IS THE LACK OF ROADSIDE FACILITIES PRESENTING A MAJOR BARRIER TO DRIVER RECRUITMENT?
A Twitter poll by the FTA found 71% of respondents wouldn’t encourage their children to become truck drivers despite a critical shortage in the logistics industry.
There is an estimated shortfall of around 45,000 HGV drivers across the UK and the average age of those in the industry is over 45. A new Transport Committee report said current measures in place weren’t enough to solve the crisis and Government and industry must work together to find solutions.
But what are the barriers to young people taking up careers in logistics? The perception of long hours and low pay are certainly factors, and the cost of licence acquisition can put it beyond reach for some. But new advances mean drivers have technology at their fingertips and modern trucks are comfortable and well-equipped.
However, roadside facilities present a major barrier – especially for female drivers. FTA has long been campaigning for more purpose-built lorry parks throughout the county, and especially in Kent, to allow drivers to take required breaks somewhere safe and secure with adequate toilet and washroom facilities. Currently drivers are forced to find places to stop, often at roadsides and in country lanes, where there are no such facilities. And when they make delivery stops they are frequently refused use of toilets because they are locked or security doesn’t allow it.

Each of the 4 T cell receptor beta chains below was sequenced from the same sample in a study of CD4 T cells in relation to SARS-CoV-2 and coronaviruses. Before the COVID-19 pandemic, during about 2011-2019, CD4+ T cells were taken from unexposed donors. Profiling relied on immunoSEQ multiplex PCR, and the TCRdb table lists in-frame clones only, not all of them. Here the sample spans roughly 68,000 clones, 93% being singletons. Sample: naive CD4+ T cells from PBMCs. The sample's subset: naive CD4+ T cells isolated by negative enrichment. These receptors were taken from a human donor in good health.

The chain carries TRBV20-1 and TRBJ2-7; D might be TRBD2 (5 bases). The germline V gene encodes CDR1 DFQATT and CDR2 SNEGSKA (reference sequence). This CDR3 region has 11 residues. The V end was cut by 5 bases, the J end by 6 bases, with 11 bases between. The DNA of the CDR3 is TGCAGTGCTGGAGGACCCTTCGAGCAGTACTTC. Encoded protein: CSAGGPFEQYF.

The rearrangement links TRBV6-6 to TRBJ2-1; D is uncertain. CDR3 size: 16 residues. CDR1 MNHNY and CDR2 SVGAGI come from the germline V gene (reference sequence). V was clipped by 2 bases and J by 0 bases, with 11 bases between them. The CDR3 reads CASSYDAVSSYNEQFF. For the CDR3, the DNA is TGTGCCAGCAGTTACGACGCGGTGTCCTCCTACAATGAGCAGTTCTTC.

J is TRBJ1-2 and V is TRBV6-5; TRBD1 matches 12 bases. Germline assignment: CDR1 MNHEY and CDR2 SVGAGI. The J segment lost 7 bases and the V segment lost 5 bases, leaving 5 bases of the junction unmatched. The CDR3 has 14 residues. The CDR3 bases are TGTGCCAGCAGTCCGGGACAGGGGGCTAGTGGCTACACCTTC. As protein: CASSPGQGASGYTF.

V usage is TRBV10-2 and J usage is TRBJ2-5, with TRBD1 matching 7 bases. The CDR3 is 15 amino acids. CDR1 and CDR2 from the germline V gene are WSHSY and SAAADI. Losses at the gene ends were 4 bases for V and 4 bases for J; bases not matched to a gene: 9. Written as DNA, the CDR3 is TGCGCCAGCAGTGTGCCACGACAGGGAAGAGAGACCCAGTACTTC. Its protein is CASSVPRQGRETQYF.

Only one per cent of HGV drivers in the UK are women, and attracting them into the industry is a challenge when facilities are so poor. Sally Gilson, the FTA’s skills policy development manager, says: “Can you think of any other job where such a basic need as toilets is an issue? It’s just not acceptable that this has become the norm for HGV drivers – it’s no wonder that young people aren’t interested.
“The FTA has been lobbying the Government to invest in decent facilities. We sometimes receive complaints from residents about lorries parked overnight near their homes but while we sympathise, we explain that drivers legally have to stop after a designated number of hours and without proper facilities they have no choice but to park at the roadside.” Crisis summits have been held by the FTA over the past two years to explore recruitment problems and it has a partnership with Think Logistics to encourage young people into the industry, but until basic facilities for lorry drivers are improved it’s hard to see how they’ll be attracted to the job.